Patent  Cases

Decision of Re-examination Board Affirmed on Standard of Reasonableness
Newco Tank Corp. v. Canada (Attorney General), 2015 FCA 47

The Re-examination Board found the Claims of a patent obvious in light of prior art submitted by the person requesting re-examination. In so holding, the Board made a finding that the state of the common general knowledge included the information presented as background information in the patent.

The Court reviewed the decision of the Board on the standard of reasonableness and upheld the decision of the Board. The Court of Appeal agreed that the Court chose the correct standard of review and dismissed the appeal.

Trademark Cases

Use of Trademarks in Metatags Found Not to be Copyright or Trademark Infringement
Red Label Vacations Inc. (redtag.ca) v. 411 Travel Buys Limited (411travelbuys.ca), 2015 FC 19

The Plaintiff has three registered trademarks: “redtag.ca”, “redtag.ca vacations”, and “Shop. Compare. Payless!! Guaranteed”. The Defendant company was incorporated in 2008, and went online in 2009. The Court noted that the owner of the Plaintiff bought the domain name “411travelbuys.ca” to sell to the Defendant for a profit. The Defendants’ website contained the terms “red tag vacations” and “shop, compare & payless” in the metatags, which was not visible to customers visiting the 411 Travel Buys website. The Plaintiff contacted the Defendant in March 2009, advised of the allegedly infringing content and the content was removed.

The Plaintiff brought the within action for copyright infringement, trademark infringement, passing off and depreciation of goodwill. The Defendant filed a defence and counterclaim for passing off against the Plaintiff.

After reviewing the evidence of all the witnesses, the Court noted that “there is no dispute that in this case, the Defendant 411 Travel Buys copied the Plaintiff’s metatags”. However, the Court ultimately found “[w]hile in some cases there may be sufficient originality in metatags to attract copyright protection when viewed as a whole, the substance of the metatags asserted by the Plaintiff in this case does not meet the threshold required to acquire copyright protection in Canada.” The Court found that there was little evidence of a sufficient degree of skill and judgment in creating the metatags. The Court also noted that the evidence established that it was innocent infringement if any infringement had occurred.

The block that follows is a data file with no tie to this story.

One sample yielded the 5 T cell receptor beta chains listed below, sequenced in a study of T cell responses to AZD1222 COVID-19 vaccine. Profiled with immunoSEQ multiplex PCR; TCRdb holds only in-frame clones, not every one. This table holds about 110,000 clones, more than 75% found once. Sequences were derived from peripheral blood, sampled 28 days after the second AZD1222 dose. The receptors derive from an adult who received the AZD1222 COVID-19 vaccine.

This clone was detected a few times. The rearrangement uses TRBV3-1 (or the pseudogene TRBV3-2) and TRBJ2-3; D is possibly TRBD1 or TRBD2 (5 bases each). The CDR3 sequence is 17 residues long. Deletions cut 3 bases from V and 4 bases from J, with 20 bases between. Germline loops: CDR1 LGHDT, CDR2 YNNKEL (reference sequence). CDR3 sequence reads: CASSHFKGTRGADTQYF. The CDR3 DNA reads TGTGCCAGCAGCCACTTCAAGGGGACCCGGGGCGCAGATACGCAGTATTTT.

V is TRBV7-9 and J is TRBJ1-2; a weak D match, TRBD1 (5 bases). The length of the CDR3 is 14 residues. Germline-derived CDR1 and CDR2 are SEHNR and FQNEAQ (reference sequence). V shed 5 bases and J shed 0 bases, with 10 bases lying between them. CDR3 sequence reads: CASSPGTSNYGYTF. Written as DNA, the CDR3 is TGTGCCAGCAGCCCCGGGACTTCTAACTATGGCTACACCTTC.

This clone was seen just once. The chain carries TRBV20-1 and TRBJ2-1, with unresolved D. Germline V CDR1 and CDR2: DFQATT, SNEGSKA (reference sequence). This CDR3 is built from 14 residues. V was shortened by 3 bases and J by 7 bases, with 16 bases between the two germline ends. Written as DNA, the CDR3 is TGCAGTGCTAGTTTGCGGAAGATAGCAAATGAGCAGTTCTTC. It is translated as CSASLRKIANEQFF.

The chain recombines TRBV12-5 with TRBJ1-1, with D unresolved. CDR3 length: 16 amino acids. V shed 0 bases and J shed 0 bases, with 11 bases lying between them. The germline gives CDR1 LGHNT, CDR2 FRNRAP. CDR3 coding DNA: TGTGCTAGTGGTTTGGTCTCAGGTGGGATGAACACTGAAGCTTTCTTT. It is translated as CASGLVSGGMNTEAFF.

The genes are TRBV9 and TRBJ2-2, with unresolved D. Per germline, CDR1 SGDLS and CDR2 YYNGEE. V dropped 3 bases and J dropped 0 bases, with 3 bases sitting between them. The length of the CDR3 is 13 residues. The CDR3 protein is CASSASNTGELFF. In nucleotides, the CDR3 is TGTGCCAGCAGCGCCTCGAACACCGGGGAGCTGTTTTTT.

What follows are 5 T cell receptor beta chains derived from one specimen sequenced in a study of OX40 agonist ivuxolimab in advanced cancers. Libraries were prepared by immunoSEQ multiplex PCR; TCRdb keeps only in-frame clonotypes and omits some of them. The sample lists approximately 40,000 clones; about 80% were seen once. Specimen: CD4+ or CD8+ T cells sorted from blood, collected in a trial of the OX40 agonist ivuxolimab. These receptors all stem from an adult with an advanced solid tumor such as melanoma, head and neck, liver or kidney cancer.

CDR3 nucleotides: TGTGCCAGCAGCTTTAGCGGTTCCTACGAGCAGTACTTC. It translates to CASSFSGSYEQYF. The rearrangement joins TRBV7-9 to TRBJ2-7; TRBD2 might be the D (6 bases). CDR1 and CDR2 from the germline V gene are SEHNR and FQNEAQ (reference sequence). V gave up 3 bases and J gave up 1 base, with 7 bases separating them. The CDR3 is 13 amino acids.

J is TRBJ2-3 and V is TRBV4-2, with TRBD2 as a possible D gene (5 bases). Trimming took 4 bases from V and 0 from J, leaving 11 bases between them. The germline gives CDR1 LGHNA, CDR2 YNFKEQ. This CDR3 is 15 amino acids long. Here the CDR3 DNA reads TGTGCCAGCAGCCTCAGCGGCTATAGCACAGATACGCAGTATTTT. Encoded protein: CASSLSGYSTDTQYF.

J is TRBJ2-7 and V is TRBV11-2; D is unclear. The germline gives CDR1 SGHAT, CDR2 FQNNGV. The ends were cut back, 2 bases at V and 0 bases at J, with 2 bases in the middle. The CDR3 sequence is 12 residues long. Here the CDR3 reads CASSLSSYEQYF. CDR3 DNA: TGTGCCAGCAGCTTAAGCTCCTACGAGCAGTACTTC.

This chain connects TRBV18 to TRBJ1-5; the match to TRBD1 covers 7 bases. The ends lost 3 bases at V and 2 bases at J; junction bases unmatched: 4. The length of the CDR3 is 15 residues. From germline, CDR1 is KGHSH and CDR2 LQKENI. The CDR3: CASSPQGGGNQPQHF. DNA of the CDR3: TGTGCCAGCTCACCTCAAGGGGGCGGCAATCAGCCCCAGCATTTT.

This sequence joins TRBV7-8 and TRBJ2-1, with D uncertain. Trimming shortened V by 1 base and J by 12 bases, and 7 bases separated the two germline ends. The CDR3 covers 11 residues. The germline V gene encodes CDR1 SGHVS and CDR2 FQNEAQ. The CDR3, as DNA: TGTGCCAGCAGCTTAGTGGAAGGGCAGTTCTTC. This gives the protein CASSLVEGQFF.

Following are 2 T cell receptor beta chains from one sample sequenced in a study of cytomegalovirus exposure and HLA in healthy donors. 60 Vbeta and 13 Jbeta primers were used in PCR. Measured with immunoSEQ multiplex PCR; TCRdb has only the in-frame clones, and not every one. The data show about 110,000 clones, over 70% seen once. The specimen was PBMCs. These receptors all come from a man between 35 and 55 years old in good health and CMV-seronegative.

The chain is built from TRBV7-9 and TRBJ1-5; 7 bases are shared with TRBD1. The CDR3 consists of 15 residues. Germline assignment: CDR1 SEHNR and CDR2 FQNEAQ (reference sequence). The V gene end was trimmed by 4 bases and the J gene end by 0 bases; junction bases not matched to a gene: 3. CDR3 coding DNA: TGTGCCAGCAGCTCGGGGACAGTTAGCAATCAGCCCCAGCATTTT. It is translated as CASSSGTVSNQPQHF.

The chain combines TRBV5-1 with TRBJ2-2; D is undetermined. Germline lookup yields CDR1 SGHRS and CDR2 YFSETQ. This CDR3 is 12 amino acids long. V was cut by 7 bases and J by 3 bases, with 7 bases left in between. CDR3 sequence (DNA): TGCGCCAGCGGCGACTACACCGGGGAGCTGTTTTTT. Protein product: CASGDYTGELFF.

In terms of trademarks and trade names, the Court found that goodwill did exist in two of the three trademarks. The Court also found that the use of the trademarks in the metatags of the Defendants did result in redirected traffic. However, the Court found “use of a competitor’s trademark or trade name in metatags does not, by itself, constitute a basis for a likelihood of confusion, because the consumer is still free to choose and purchase the goods or services from the website he or she initially searched for.” The Court found no passing off, no trademark infringement and no depreciation of goodwill. The action was dismissed.

Registered word mark LA PIZZAIOLLE found to be confusing with proposed PIZZAIOLO and Design  mark
Restaurants La Pizzaiolle Inc. v. Pizzaiolo Restaurants Inc., 2015 FC 240

The Applicant had opposed the registration of two marks, PIZZAIOLO and Design and PIZZAIOLO. The Registrar had refused the word mark and allowed the design mark as used with certain wares and services. This is an appeal of the Registrar’s decision under section 56 of the Trademarks Act.

Both parties own pizzerias. The Applicant has owned LA PIZZAIOLLE in Montreal since the 1980s.
The respondent has owned PIZZAIOLO, in Toronto since the 2000s. The respondent sought to register the challenged marks in 2008, and the applicant opposed, claiming confusion with its own registered mark
LA PIZZAIOLLE.

The Court held the Registrar erred in failing to take into account, in his analysis of the likelihood of confusion, the potential uses that the registration of the registered word mark LA PIZZAIOLLE (or its variant PIZZAIOLLE) confers upon the applicant. Following Masterpiece, the Court found the registered word mark permitted the Applicant to use the words LA PIZZAIOLLE “in any size, and with any style of lettering, colour or design”, and, therefore, to depict these words in an identical or very similar manner to that of the design mark PIZZAIOLO.

The appeal was allowed and the Registrar’s decision dismissing the applicant’s opposition to the registration of the Graphic Mark was set aside.

Other Industry News

Health Canada has published a Notice with respect to Therapeutic Products with Paediatric Labelling.

Authors

Chantal Saunders 
CSaunders@blg.com
613.369.4783

Beverley Moore 
BMoore@blg.com
613.369.4784

Adrian J. Howard 
AJHoward@blg.com
613.787.3557

Expertise

Intellectual Property
Patents
Licensing
Copyright
Trademarks